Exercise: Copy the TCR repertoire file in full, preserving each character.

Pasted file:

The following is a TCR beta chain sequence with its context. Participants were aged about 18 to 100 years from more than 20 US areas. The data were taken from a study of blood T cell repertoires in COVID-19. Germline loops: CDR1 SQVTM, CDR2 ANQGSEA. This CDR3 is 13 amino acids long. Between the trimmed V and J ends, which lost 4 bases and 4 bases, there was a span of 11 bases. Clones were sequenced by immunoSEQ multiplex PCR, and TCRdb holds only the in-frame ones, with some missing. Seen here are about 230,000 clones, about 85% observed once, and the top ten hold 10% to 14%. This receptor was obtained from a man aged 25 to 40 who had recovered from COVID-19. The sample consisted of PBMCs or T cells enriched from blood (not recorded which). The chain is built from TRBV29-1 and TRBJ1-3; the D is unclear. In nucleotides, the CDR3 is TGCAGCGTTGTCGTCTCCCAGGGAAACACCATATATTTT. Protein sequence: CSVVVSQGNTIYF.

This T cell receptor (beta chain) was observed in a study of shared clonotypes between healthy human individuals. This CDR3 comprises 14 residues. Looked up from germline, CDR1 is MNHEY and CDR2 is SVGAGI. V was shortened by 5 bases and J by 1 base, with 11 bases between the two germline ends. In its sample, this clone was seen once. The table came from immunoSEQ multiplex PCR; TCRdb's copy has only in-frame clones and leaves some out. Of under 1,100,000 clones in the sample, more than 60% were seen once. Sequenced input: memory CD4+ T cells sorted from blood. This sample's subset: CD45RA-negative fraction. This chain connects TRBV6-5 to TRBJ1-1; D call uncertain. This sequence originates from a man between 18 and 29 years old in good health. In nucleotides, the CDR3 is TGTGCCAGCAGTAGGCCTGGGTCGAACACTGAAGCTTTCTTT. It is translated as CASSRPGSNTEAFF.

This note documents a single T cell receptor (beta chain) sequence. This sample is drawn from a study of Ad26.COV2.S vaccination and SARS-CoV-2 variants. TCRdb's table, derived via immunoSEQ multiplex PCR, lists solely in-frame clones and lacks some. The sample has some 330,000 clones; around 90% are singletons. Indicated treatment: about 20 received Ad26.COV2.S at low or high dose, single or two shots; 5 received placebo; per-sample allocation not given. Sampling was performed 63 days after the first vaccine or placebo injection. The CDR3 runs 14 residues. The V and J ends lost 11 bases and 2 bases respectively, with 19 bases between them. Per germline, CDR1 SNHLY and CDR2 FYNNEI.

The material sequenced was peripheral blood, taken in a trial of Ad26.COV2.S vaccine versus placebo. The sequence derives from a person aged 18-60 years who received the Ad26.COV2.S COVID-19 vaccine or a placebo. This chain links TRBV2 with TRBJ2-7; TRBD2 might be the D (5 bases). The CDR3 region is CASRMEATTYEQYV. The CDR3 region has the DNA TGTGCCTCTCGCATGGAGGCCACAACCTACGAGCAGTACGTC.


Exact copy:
The following is a TCR beta chain sequence with its context. Participants were aged about 18 to 100 years from more than 20 US areas. The data were taken from a study of blood T cell repertoires in COVID-19. Germline loops: CDR1 SQVTM, CDR2 ANQGSEA. This CDR3 is 13 amino acids long. Between the trimmed V and J ends, which lost 4 bases and 4 bases, there was a span of 11 bases. Clones were sequenced by immunoSEQ multiplex PCR, and TCRdb holds only the in-frame ones, with some missing. Seen here are about 230,000 clones, about 85% observed once, and the top ten hold 10% to 14%. This receptor was obtained from a man aged 25 to 40 who had recovered from COVID-19. The sample consisted of PBMCs or T cells enriched from blood (not recorded which). The chain is built from TRBV29-1 and TRBJ1-3; the D is unclear. In nucleotides, the CDR3 is TGCAGCGTTGTCGTCTCCCAGGGAAACACCATATATTTT. Protein sequence: CSVVVSQGNTIYF.

This T cell receptor (beta chain) was observed in a study of shared clonotypes between healthy human individuals. This CDR3 comprises 14 residues. Looked up from germline, CDR1 is MNHEY and CDR2 is SVGAGI. V was shortened by 5 bases and J by 1 base, with 11 bases between the two germline ends. In its sample, this clone was seen once. The table came from immunoSEQ multiplex PCR; TCRdb's copy has only in-frame clones and leaves some out. Of under 1,100,000 clones in the sample, more than 60% were seen once. Sequenced input: memory CD4+ T cells sorted from blood. This sample's subset: CD45RA-negative fraction. This chain connects TRBV6-5 to TRBJ1-1; D call uncertain. This sequence originates from a man between 18 and 29 years old in good health. In nucleotides, the CDR3 is TGTGCCAGCAGTAGGCCTGGGTCGAACACTGAAGCTTTCTTT. It is translated as CASSRPGSNTEAFF.

This note documents a single T cell receptor (beta chain) sequence. This sample is drawn from a study of Ad26.COV2.S vaccination and SARS-CoV-2 variants. TCRdb's table, derived via immunoSEQ multiplex PCR, lists solely in-frame clones and lacks some. The sample has some 330,000 clones; around 90% are singletons. Indicated treatment: about 20 received Ad26.COV2.S at low or high dose, single or two shots; 5 received placebo; per-sample allocation not given. Sampling was performed 63 days after the first vaccine or placebo injection. The CDR3 runs 14 residues. The V and J ends lost 11 bases and 2 bases respectively, with 19 bases between them. Per germline, CDR1 SNHLY and CDR2 FYNNEI.

The material sequenced was peripheral blood, taken in a trial of Ad26.COV2.S vaccine versus placebo. The sequence derives from a person aged 18-60 years who received the Ad26.COV2.S COVID-19 vaccine or a placebo. This chain links TRBV2 with TRBJ2-7; TRBD2 might be the D (5 bases). The CDR3 region is CASRMEATTYEQYV. The CDR3 region has the DNA TGTGCCTCTCGCATGGAGGCCACAACCTACGAGCAGTACGTC.